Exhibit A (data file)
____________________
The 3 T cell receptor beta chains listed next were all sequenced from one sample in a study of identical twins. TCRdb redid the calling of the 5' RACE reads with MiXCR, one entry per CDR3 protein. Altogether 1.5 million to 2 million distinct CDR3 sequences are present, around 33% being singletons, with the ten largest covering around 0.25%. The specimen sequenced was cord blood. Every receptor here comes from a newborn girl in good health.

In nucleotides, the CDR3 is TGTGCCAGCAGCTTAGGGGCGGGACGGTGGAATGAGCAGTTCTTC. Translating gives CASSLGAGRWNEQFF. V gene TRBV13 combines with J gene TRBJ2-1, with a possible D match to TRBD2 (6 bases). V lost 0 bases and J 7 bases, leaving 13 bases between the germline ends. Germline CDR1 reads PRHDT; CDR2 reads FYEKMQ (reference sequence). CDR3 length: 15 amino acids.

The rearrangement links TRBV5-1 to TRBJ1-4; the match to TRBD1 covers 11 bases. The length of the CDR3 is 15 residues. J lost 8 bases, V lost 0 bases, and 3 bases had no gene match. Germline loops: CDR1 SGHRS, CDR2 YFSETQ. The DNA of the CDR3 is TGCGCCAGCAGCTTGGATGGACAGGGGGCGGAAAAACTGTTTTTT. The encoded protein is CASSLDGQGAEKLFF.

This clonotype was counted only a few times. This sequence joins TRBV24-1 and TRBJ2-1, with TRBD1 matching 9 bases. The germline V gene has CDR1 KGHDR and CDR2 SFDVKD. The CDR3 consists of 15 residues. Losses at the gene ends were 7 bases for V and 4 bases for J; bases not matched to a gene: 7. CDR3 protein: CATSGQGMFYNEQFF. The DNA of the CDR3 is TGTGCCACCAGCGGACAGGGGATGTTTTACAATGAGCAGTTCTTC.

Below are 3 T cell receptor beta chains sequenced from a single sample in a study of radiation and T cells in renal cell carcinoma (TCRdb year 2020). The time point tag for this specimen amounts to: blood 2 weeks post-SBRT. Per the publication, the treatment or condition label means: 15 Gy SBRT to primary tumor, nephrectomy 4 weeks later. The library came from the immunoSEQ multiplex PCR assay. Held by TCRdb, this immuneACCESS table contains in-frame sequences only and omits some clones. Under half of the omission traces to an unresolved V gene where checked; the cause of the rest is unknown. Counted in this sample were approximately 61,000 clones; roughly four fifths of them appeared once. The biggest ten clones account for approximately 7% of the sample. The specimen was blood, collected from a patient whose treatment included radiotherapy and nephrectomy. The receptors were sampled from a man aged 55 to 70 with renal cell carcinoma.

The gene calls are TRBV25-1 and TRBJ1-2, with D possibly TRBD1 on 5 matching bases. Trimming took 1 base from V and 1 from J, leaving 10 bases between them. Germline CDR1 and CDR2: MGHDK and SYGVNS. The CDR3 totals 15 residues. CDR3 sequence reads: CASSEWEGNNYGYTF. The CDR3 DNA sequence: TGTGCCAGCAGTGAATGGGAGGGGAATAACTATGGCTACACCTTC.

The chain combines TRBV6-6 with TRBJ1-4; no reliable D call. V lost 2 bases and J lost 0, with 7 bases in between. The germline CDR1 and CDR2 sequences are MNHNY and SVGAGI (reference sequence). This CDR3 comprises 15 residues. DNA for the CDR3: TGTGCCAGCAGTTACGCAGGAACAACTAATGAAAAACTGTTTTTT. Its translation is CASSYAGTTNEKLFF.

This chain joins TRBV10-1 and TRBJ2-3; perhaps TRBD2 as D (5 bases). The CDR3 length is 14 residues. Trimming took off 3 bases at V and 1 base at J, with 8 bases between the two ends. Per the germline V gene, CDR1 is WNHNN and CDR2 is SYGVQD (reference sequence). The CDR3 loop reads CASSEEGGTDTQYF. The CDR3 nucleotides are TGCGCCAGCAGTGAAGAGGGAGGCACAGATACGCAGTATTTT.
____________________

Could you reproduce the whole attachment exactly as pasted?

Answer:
The 3 T cell receptor beta chains listed next were all sequenced from one sample in a study of identical twins. TCRdb redid the calling of the 5' RACE reads with MiXCR, one entry per CDR3 protein. Altogether 1.5 million to 2 million distinct CDR3 sequences are present, around 33% being singletons, with the ten largest covering around 0.25%. The specimen sequenced was cord blood. Every receptor here comes from a newborn girl in good health.

In nucleotides, the CDR3 is TGTGCCAGCAGCTTAGGGGCGGGACGGTGGAATGAGCAGTTCTTC. Translating gives CASSLGAGRWNEQFF. V gene TRBV13 combines with J gene TRBJ2-1, with a possible D match to TRBD2 (6 bases). V lost 0 bases and J 7 bases, leaving 13 bases between the germline ends. Germline CDR1 reads PRHDT; CDR2 reads FYEKMQ (reference sequence). CDR3 length: 15 amino acids.

The rearrangement links TRBV5-1 to TRBJ1-4; the match to TRBD1 covers 11 bases. The length of the CDR3 is 15 residues. J lost 8 bases, V lost 0 bases, and 3 bases had no gene match. Germline loops: CDR1 SGHRS, CDR2 YFSETQ. The DNA of the CDR3 is TGCGCCAGCAGCTTGGATGGACAGGGGGCGGAAAAACTGTTTTTT. The encoded protein is CASSLDGQGAEKLFF.

This clonotype was counted only a few times. This sequence joins TRBV24-1 and TRBJ2-1, with TRBD1 matching 9 bases. The germline V gene has CDR1 KGHDR and CDR2 SFDVKD. The CDR3 consists of 15 residues. Losses at the gene ends were 7 bases for V and 4 bases for J; bases not matched to a gene: 7. CDR3 protein: CATSGQGMFYNEQFF. The DNA of the CDR3 is TGTGCCACCAGCGGACAGGGGATGTTTTACAATGAGCAGTTCTTC.

Below are 3 T cell receptor beta chains sequenced from a single sample in a study of radiation and T cells in renal cell carcinoma (TCRdb year 2020). The time point tag for this specimen amounts to: blood 2 weeks post-SBRT. Per the publication, the treatment or condition label means: 15 Gy SBRT to primary tumor, nephrectomy 4 weeks later. The library came from the immunoSEQ multiplex PCR assay. Held by TCRdb, this immuneACCESS table contains in-frame sequences only and omits some clones. Under half of the omission traces to an unresolved V gene where checked; the cause of the rest is unknown. Counted in this sample were approximately 61,000 clones; roughly four fifths of them appeared once. The biggest ten clones account for approximately 7% of the sample. The specimen was blood, collected from a patient whose treatment included radiotherapy and nephrectomy. The receptors were sampled from a man aged 55 to 70 with renal cell carcinoma.

The gene calls are TRBV25-1 and TRBJ1-2, with D possibly TRBD1 on 5 matching bases. Trimming took 1 base from V and 1 from J, leaving 10 bases between them. Germline CDR1 and CDR2: MGHDK and SYGVNS. The CDR3 totals 15 residues. CDR3 sequence reads: CASSEWEGNNYGYTF. The CDR3 DNA sequence: TGTGCCAGCAGTGAATGGGAGGGGAATAACTATGGCTACACCTTC.

The chain combines TRBV6-6 with TRBJ1-4; no reliable D call. V lost 2 bases and J lost 0, with 7 bases in between. The germline CDR1 and CDR2 sequences are MNHNY and SVGAGI (reference sequence). This CDR3 comprises 15 residues. DNA for the CDR3: TGTGCCAGCAGTTACGCAGGAACAACTAATGAAAAACTGTTTTTT. Its translation is CASSYAGTTNEKLFF.

This chain joins TRBV10-1 and TRBJ2-3; perhaps TRBD2 as D (5 bases). The CDR3 length is 14 residues. Trimming took off 3 bases at V and 1 base at J, with 8 bases between the two ends. Per the germline V gene, CDR1 is WNHNN and CDR2 is SYGVQD (reference sequence). The CDR3 loop reads CASSEEGGTDTQYF. The CDR3 nucleotides are TGCGCCAGCAGTGAAGAGGGAGGCACAGATACGCAGTATTTT.